Exploring British Columbia & the Yukon Territory (June 21 – July 2, 2018)

On Thursday, June 21st, we drove 82 miles to Dawson Creek, B.C. where we spent two nights at Mile “0” RV Park. Dawson Creek represents mile zero of the Alaska Highway that was constructed in 1942. Our caravan to Alaska was scheduled to begin on the 22nd but we chose to arrive a day early to get some relaxation before the hectic travel schedule commenced.

On the 22nd we drove downtown and got our picture taken at the iconic Alaska Highway sign. We also went to the visitor center and picked up a guide book for the Dawson Creek Historic Walking Tour. We spent the next hour strolling the streets of historic downtown Dawson Creek and enjoyed viewing the many murals and plaques that told the story of life in Dawson Creek in the early 1900s. The Mile “0” Post stands in the middle of downtown as a monument to the beginning of the Alaska Highway. We bought some meat at the Butcher Block, formerly Lawrence’s Meat Packing Co. (established in 1941).

Upon returning to our campsite, we met the two couples who are serving as the Tour Leaders and the Tail Gunners. The tour leaders, in addition to communicating and coordinating each day’s activities, are the first ones to arrive at each new campground and direct the travelers to their respective sites upon arrival. The role of the tail gunners is to be the last ones out of a campground each day and to watch for any members of the caravan who might break down along the route.

Later in the afternoon we met for a group photo at the Alaska Highway sign. Then we went to a local restaurant for a kickoff meeting, followed by a very filling dinner buffet. Although we had met some of our fellow travelers the previous day, this was our first opportunity to meet the entire group with whom we would be traveling for the next 23 days. While almost all of the travelers are retirees, it was interesting to hear the diversity of their backgrounds. Although we believe the vast majority of the group are signed up for a 50-day travel itinerary, we had elected to only travel with the group for 23 days and go as far as Anchorage with them. After we separate from the caravan, we plan to explore more of Alaska on a somewhat slower pace.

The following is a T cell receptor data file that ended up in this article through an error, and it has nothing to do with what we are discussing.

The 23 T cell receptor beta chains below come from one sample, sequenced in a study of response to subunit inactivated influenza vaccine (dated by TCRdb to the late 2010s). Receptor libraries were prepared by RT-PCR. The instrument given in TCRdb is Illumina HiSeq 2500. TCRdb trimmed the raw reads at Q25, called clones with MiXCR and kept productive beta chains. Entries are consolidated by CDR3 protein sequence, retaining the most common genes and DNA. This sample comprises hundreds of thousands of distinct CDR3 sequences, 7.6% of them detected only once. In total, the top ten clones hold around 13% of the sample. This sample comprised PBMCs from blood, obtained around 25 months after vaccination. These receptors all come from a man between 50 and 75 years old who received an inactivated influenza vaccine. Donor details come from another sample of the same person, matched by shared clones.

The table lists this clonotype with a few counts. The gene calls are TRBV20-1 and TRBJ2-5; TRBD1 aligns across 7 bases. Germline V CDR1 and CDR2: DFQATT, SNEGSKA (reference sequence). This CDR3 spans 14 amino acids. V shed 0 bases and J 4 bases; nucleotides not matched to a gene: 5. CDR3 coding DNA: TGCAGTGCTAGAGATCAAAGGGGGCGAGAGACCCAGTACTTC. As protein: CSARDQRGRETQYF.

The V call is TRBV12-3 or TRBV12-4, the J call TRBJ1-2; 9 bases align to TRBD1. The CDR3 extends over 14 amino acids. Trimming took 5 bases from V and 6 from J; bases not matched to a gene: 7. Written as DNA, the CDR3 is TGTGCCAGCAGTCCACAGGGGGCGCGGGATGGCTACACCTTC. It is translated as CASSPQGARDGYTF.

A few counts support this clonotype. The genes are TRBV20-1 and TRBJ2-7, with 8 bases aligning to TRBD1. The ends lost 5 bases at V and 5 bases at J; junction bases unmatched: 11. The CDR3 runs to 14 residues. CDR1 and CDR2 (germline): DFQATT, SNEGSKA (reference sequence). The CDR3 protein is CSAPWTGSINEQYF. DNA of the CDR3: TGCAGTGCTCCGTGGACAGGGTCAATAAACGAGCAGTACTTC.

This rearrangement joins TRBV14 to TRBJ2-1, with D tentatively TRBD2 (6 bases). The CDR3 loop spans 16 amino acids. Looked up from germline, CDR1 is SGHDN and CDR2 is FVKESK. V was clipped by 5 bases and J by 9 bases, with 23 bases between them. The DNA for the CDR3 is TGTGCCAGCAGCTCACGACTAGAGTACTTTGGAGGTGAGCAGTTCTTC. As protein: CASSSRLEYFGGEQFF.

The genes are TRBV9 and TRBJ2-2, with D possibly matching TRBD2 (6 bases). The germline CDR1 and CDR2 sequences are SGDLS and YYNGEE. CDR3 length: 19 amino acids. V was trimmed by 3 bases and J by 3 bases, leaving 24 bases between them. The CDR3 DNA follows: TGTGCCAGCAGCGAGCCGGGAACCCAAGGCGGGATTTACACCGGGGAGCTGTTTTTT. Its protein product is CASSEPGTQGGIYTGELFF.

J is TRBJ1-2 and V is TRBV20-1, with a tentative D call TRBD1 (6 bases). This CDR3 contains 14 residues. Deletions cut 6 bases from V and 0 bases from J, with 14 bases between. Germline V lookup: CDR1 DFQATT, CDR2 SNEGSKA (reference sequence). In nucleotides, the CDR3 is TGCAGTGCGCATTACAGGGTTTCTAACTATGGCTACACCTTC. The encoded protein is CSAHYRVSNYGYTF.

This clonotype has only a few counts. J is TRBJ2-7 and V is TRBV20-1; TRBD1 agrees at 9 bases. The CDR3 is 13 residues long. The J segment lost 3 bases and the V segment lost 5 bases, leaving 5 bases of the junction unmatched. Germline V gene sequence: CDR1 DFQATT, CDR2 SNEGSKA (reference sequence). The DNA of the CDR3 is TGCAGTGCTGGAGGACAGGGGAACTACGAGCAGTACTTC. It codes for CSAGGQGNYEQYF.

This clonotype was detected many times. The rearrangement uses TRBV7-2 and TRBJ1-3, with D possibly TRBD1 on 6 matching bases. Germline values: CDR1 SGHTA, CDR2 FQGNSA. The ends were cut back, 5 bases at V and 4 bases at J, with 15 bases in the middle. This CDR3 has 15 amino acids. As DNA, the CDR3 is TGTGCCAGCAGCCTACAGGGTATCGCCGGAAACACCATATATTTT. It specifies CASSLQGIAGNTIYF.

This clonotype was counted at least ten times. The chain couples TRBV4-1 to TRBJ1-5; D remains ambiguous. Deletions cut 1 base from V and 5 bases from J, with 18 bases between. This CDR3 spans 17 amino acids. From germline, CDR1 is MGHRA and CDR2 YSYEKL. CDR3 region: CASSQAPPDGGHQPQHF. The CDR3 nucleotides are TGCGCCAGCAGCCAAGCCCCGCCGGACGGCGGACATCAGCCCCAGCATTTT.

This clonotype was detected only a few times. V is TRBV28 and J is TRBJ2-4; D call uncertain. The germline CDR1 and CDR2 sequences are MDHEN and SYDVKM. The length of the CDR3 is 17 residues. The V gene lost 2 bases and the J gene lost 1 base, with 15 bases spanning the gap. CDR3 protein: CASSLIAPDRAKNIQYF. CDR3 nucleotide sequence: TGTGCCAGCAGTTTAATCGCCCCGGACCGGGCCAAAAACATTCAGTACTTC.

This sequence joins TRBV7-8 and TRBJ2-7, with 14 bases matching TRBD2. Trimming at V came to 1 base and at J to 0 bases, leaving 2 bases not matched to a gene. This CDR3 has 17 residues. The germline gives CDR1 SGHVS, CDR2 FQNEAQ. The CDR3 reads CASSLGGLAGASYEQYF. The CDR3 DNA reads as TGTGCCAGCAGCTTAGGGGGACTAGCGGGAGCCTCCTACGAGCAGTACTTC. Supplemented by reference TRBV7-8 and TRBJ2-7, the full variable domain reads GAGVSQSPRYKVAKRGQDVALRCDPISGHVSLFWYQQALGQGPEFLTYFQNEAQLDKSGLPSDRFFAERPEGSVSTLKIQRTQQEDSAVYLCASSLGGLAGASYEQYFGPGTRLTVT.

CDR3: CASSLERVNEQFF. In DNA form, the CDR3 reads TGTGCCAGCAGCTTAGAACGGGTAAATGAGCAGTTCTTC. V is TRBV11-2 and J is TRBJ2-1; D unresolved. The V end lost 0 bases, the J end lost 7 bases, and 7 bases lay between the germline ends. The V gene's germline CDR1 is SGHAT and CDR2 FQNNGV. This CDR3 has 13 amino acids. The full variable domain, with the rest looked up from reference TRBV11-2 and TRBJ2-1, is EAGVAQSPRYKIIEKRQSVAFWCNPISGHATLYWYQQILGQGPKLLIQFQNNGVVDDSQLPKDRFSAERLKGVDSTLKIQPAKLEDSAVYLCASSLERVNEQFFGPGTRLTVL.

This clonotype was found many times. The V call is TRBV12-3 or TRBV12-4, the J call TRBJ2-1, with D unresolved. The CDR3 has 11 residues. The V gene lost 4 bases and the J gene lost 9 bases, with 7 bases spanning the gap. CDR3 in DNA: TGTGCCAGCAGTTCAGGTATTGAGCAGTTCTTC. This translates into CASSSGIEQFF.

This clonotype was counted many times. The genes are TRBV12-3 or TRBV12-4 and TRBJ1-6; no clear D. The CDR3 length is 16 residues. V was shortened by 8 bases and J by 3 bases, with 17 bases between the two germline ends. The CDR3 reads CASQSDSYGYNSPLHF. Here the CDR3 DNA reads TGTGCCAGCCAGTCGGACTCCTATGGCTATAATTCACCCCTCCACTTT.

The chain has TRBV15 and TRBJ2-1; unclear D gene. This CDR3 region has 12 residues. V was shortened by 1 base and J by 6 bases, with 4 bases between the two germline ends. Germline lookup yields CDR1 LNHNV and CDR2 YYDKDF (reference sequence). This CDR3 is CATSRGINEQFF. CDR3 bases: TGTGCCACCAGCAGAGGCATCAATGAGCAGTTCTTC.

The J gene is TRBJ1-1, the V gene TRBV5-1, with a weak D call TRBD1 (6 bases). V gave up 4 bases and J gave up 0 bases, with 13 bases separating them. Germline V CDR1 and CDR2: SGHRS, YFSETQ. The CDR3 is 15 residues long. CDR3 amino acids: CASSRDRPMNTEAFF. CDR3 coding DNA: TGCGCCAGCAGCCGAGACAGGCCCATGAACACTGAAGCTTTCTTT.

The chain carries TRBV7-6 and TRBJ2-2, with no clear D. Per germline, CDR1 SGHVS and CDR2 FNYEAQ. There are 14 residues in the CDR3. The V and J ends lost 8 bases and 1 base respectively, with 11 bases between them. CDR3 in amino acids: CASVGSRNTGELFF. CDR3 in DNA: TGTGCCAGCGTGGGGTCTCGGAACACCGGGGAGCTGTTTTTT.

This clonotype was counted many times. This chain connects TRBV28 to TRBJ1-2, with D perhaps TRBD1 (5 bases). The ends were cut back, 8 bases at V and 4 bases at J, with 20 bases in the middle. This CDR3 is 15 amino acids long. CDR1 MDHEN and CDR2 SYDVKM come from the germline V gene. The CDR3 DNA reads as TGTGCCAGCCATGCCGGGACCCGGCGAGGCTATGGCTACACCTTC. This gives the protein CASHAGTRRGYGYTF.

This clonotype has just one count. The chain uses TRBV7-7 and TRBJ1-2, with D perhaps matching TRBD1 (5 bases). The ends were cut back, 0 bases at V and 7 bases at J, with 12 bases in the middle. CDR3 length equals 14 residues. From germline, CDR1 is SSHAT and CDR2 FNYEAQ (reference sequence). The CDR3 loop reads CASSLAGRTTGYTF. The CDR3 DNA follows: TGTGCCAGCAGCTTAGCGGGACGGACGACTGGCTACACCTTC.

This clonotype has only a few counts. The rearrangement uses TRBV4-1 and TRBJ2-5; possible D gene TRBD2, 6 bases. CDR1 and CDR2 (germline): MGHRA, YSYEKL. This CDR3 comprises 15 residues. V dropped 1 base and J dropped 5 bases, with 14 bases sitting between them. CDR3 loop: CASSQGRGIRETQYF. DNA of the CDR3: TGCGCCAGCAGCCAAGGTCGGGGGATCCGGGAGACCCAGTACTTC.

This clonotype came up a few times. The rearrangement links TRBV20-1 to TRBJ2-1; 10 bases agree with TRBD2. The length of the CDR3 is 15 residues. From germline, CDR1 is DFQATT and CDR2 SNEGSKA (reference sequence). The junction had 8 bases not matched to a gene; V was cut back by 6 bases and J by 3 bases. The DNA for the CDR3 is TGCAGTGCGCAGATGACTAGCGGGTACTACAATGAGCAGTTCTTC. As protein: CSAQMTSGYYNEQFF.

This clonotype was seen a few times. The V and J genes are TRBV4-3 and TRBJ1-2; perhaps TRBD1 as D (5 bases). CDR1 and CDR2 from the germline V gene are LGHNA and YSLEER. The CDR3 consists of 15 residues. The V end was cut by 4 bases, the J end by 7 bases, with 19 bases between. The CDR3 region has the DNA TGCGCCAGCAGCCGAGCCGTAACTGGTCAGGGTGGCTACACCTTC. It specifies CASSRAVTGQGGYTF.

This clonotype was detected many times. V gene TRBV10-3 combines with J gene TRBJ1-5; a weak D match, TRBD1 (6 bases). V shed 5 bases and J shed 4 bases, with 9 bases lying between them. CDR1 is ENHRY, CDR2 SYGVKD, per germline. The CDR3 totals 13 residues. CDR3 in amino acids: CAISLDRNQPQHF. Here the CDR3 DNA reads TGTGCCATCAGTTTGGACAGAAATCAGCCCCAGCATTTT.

One of the requirements of the caravan is that everyone must depart each day between 6 and 9 a.m. This is considerably earlier than we are accustomed to getting going and will force us to get to sleep earlier. That’s easier said than done, especially when the sun hasn’t even set by 10 p.m.

On Saturday morning we left the campground at 8:30 a.m. and drove 282 miles along the Alaska Highway to Fort Nelson, B.C. The highway was fairly smooth and, although it had lots of ups and downs, neither were extremely steep. We made a short detour on a section of the original Alaska Highway to see the Kistatinaw River Bridge, the only wooden bridge from the original highway that is still in use today. We passed through Fort St. John after about 50 miles but, after that, there was little sign of civilization for the balance of the drive. We were very glad to complete the drive, which is the longest day of driving we have planned for the entire summer.

Kiskatinaw River Bridge

We spent Sunday exploring Fort Nelson. In the morning we visited the Fort Nelson Heritage Museum. The museum contains a number of collections, but the overall theme is transportation because the collection that started it all was an antique car and truck collection started by Marl Brown, the curator. We spent some time chatting with Mr. Brown who was quite a character. The main building houses numerous smaller collections dealing with Canadian history and wildlife. In addition, the museum contains space for historical buildings and artifacts. We wandered into one of the old buildings and realized that we had walked into the middle of a church service so we sat down and stayed for the remainder of the service.